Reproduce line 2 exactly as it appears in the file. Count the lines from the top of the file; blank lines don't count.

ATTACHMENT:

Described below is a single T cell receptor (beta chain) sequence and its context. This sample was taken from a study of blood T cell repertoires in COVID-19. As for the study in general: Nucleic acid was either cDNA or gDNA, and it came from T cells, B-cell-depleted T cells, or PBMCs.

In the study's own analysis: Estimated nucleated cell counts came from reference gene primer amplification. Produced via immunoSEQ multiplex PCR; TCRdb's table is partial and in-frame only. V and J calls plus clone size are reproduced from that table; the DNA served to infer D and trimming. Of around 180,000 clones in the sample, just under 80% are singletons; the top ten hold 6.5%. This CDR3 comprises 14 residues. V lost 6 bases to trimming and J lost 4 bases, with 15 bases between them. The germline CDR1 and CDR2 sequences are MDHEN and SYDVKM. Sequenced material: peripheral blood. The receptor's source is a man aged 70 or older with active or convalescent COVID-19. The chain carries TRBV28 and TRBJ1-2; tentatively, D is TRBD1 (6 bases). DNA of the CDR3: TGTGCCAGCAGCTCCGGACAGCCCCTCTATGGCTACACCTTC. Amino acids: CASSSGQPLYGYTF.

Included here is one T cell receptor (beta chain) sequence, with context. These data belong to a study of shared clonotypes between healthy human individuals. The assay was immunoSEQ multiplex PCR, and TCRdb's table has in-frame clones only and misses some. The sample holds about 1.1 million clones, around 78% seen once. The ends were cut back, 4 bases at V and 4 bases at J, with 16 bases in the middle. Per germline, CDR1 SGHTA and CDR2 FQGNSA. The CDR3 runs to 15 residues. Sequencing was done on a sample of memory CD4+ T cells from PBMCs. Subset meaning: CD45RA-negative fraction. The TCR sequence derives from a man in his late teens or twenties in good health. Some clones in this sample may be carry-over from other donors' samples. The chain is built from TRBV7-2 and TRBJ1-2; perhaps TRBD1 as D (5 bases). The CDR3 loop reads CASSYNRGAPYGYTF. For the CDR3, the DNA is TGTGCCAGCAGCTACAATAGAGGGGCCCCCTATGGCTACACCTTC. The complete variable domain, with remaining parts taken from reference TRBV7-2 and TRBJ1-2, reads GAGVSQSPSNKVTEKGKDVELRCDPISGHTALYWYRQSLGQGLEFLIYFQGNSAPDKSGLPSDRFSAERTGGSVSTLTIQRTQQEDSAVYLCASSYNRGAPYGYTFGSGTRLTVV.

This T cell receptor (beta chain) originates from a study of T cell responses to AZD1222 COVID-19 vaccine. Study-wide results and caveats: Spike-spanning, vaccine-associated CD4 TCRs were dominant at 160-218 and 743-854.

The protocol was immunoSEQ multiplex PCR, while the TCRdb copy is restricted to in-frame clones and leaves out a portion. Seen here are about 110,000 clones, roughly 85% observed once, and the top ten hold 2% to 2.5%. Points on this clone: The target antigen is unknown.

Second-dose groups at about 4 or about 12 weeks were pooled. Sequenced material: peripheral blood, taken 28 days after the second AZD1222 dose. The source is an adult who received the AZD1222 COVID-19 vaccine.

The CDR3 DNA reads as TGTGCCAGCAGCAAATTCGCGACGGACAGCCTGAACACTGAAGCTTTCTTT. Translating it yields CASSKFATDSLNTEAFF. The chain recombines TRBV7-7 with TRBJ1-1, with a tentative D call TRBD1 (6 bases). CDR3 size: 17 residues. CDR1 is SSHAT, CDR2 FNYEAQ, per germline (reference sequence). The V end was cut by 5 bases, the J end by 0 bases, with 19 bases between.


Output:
In the study's own analysis: Estimated nucleated cell counts came from reference gene primer amplification. Produced via immunoSEQ multiplex PCR; TCRdb's table is partial and in-frame only. V and J calls plus clone size are reproduced from that table; the DNA served to infer D and trimming. Of around 180,000 clones in the sample, just under 80% are singletons; the top ten hold 6.5%. This CDR3 comprises 14 residues. V lost 6 bases to trimming and J lost 4 bases, with 15 bases between them. The germline CDR1 and CDR2 sequences are MDHEN and SYDVKM. Sequenced material: peripheral blood. The receptor's source is a man aged 70 or older with active or convalescent COVID-19. The chain carries TRBV28 and TRBJ1-2; tentatively, D is TRBD1 (6 bases). DNA of the CDR3: TGTGCCAGCAGCTCCGGACAGCCCCTCTATGGCTACACCTTC. Amino acids: CASSSGQPLYGYTF.